The 2018 Hawaii Legislature adjourns on May 3. Please think about these issues and how they may affect you, everyone around you, and future generations. Whether you have concerns or feel strongly about an issue, speak up, talk about it, and be part of the discussion!

Advertisements

2018 Hawaii Legislative Watch: Business and Economy

March 20, 2018

The 2018 Hawaii Legislature is in full swing, with an overwhelming 4,948 current 2017 and 2018 Bills (2,621 House and 2,327 Senate) up for discussion and debate. There are just 60 legislative days to effectively read, discuss, re-write, absorb testimony, and vote on these bills.

For the past few years, I’ve read through the bill summaries to find out about the bills being proposed that affect our money, education, and rights. I rely on these summaries to accurately reflect the legislators’ intentions. This year, I decided to highlight a handful of bills covering different issues that I think need the most consideration and debate.

Over the last two weeks, I highlighted significant tax and education issues to watch. This week, I’m highlighting three bills in the 2018 Legislative Session that could have a huge impact on Hawaii’s business and economy.

 * The Good: Attracting international sports events. We need to continue to attract sports events and other industries to Hawaii, so that we decrease our dependence on tourism and the military. I think that Hawaii is well-positioned to host statewide sporting events as well as international sporting events and tournaments. We could attract an international yacht race or mountain marathon. I am uncertain about whether it’s worthwhile to attract national sporting events like the Pro Bowl or National Football League preseason game, because of the distance and expense involved, but that’s for the Hawaii Sports Task Force to decide. I’m also not sure there needs to be a separate Task Force, instead of the Hawaii Tourism Authority working with Aloha Stadium, but maybe it’s a reporting issue.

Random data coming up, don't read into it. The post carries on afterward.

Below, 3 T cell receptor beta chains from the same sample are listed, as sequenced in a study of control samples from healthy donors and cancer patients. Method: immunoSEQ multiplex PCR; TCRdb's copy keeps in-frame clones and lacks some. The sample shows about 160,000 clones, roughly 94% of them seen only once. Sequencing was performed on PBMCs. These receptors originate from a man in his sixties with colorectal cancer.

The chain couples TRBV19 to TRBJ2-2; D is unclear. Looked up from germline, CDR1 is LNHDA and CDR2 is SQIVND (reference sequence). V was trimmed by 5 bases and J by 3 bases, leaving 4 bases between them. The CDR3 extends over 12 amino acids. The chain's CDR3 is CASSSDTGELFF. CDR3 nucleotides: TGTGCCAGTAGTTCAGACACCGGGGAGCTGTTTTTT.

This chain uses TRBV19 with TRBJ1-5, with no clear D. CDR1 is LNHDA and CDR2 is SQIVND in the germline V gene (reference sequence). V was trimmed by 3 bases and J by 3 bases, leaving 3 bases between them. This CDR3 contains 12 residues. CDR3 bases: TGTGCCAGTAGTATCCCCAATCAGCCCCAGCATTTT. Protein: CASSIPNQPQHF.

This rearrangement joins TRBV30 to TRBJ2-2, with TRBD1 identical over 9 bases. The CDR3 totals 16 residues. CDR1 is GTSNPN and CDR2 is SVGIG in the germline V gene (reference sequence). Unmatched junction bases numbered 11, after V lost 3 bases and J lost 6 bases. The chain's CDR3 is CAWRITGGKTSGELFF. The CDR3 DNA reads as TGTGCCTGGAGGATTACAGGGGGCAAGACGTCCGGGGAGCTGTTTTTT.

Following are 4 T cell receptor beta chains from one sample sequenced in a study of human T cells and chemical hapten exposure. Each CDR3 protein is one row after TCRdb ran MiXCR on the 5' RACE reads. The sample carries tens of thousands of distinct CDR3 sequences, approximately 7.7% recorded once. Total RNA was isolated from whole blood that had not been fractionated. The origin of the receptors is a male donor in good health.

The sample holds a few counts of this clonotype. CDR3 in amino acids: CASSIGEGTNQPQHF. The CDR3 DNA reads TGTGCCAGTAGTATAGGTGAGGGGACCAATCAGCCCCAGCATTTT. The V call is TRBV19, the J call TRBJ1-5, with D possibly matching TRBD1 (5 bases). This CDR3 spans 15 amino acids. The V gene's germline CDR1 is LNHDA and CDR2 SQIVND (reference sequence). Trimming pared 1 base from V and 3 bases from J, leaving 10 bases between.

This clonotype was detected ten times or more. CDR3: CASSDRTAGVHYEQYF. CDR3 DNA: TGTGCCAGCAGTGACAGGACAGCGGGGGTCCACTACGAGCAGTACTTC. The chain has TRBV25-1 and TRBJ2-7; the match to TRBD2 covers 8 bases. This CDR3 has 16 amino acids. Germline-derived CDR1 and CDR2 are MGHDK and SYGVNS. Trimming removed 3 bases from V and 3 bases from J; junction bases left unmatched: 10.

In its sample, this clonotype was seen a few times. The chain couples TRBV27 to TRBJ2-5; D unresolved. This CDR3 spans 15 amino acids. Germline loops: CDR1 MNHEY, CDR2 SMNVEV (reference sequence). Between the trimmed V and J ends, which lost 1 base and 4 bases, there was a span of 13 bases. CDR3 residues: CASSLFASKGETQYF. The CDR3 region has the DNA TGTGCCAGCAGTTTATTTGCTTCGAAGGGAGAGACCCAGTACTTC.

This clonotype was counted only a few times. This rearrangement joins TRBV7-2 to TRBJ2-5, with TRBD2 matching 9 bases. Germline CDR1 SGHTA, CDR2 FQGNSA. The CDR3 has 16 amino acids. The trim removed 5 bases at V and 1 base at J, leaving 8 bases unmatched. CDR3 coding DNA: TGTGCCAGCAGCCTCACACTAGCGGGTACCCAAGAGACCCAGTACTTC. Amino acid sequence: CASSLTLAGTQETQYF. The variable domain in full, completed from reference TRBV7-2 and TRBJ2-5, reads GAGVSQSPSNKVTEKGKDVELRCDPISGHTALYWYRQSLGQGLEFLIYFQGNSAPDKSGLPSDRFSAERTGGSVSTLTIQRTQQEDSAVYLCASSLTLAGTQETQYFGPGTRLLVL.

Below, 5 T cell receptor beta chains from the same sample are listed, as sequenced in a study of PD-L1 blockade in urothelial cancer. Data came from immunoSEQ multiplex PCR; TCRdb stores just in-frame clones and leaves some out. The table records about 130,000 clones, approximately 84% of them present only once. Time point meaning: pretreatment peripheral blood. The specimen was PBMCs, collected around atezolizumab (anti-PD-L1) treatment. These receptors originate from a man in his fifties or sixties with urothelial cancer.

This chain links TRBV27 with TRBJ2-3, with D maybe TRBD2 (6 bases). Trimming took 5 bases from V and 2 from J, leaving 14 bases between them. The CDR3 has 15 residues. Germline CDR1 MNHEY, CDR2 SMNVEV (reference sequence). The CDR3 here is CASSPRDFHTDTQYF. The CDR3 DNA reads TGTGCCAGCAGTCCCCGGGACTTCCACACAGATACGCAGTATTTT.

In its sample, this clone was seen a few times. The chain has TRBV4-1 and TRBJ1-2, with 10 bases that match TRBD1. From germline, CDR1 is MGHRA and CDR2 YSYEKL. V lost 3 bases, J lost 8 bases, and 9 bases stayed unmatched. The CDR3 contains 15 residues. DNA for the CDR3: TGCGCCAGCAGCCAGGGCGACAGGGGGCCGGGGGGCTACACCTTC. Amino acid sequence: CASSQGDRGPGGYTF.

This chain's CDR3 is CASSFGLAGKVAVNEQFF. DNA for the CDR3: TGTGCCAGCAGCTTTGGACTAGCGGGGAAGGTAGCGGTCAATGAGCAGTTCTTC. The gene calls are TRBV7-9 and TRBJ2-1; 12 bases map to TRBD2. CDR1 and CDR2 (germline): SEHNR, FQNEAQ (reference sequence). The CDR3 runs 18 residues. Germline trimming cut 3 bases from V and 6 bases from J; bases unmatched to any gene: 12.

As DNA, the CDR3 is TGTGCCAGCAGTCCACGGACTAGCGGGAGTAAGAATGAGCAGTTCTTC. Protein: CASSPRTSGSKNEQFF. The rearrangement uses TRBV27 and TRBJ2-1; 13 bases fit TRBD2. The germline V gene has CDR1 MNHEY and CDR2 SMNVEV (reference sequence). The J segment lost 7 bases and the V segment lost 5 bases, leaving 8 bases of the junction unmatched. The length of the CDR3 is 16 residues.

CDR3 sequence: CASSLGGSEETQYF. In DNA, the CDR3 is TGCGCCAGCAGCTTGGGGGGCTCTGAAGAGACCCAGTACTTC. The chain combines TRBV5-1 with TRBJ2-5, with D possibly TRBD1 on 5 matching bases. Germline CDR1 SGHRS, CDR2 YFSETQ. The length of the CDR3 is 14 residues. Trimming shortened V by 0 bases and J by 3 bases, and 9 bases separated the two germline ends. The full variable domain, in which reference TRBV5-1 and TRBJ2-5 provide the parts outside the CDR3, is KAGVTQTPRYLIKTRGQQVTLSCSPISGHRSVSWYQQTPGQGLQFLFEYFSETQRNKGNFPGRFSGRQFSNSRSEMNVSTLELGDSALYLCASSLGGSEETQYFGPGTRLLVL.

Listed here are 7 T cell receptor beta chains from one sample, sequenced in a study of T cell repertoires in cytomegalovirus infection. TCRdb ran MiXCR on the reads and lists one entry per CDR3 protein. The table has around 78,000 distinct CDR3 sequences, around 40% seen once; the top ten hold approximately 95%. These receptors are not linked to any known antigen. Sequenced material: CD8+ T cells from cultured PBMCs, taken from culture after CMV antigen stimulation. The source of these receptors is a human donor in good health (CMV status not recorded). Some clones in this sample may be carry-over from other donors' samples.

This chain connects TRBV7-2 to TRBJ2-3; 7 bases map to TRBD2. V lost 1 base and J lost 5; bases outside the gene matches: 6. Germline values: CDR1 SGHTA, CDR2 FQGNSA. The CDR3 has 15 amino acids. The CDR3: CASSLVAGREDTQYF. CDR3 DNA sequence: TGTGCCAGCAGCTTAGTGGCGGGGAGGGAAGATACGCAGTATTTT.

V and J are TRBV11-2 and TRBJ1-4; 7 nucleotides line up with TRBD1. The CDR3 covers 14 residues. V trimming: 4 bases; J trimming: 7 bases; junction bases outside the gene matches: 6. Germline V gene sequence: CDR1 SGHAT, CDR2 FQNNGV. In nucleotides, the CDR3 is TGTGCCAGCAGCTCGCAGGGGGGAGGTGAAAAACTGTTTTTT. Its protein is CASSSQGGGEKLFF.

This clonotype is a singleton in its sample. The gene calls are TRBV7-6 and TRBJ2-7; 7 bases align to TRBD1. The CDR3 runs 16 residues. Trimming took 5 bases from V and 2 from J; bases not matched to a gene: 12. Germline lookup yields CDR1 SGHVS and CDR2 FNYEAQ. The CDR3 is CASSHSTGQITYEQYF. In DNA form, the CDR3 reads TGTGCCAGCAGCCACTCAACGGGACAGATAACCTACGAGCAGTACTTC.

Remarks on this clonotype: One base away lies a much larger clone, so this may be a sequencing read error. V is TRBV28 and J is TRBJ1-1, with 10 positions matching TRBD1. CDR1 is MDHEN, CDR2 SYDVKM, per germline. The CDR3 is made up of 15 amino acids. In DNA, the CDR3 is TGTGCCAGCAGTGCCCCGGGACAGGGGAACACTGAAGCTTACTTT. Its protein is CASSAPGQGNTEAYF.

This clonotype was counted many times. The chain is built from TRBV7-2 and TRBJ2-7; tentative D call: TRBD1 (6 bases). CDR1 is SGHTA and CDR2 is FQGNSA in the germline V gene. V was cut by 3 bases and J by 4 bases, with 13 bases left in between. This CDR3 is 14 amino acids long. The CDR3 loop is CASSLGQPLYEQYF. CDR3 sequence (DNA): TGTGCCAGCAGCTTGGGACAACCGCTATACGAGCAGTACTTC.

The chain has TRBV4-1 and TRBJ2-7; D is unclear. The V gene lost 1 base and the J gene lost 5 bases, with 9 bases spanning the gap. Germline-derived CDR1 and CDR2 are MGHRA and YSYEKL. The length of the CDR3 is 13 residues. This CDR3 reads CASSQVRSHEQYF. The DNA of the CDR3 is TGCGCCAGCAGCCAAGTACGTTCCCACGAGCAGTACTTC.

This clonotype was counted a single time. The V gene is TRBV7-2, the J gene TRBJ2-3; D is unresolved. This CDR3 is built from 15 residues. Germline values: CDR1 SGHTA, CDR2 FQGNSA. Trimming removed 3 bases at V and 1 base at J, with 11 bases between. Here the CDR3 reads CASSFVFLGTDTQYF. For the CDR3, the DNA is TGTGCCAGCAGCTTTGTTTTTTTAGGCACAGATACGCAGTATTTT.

* The Bad-Ugly: State jobs for everyone. Some legislators want to establish a task force to study the “feasibility” of creating a “public option” to provide jobs for all in the State of Hawaii. HB1992 attempts to address the complicated issues of unemployment, under-employment, and discouraged workers. It would examine whether government could guarantee Hawaii residents over the age of 18 a job with the State government.

I have serious concerns about this proposal. Can we afford it? This year, legislators are raising taxes, even though there is a budget surplus. Will it solve a problem? Giving everyone who can work a job may lower the number of people who are unemployed, and improve Hawaii’s unemployment rate, but it will create a host of new problems. How would a guaranteed job affect students’ motivation to learn and employee’s motivation to work? Can we maintain it? We might be able to maintain it by cannibalizing private sector jobs. But hiring more public employees means finding more work for those employees to do, which means passing laws that increase the size and scope of government.